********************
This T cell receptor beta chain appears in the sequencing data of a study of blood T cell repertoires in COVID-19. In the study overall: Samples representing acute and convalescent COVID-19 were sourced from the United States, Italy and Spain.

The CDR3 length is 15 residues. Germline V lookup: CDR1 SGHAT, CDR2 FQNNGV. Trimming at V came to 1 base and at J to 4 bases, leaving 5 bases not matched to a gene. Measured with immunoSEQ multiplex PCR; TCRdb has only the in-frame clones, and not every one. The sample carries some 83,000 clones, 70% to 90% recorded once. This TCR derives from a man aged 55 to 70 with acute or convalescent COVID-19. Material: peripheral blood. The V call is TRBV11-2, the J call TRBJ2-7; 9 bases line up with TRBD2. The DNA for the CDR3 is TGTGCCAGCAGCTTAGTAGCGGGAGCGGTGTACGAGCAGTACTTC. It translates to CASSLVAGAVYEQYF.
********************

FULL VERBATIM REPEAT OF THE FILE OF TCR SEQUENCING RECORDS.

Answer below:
This T cell receptor beta chain appears in the sequencing data of a study of blood T cell repertoires in COVID-19. In the study overall: Samples representing acute and convalescent COVID-19 were sourced from the United States, Italy and Spain.

The CDR3 length is 15 residues. Germline V lookup: CDR1 SGHAT, CDR2 FQNNGV. Trimming at V came to 1 base and at J to 4 bases, leaving 5 bases not matched to a gene. Measured with immunoSEQ multiplex PCR; TCRdb has only the in-frame clones, and not every one. The sample carries some 83,000 clones, 70% to 90% recorded once. This TCR derives from a man aged 55 to 70 with acute or convalescent COVID-19. Material: peripheral blood. The V call is TRBV11-2, the J call TRBJ2-7; 9 bases line up with TRBD2. The DNA for the CDR3 is TGTGCCAGCAGCTTAGTAGCGGGAGCGGTGTACGAGCAGTACTTC. It translates to CASSLVAGAVYEQYF.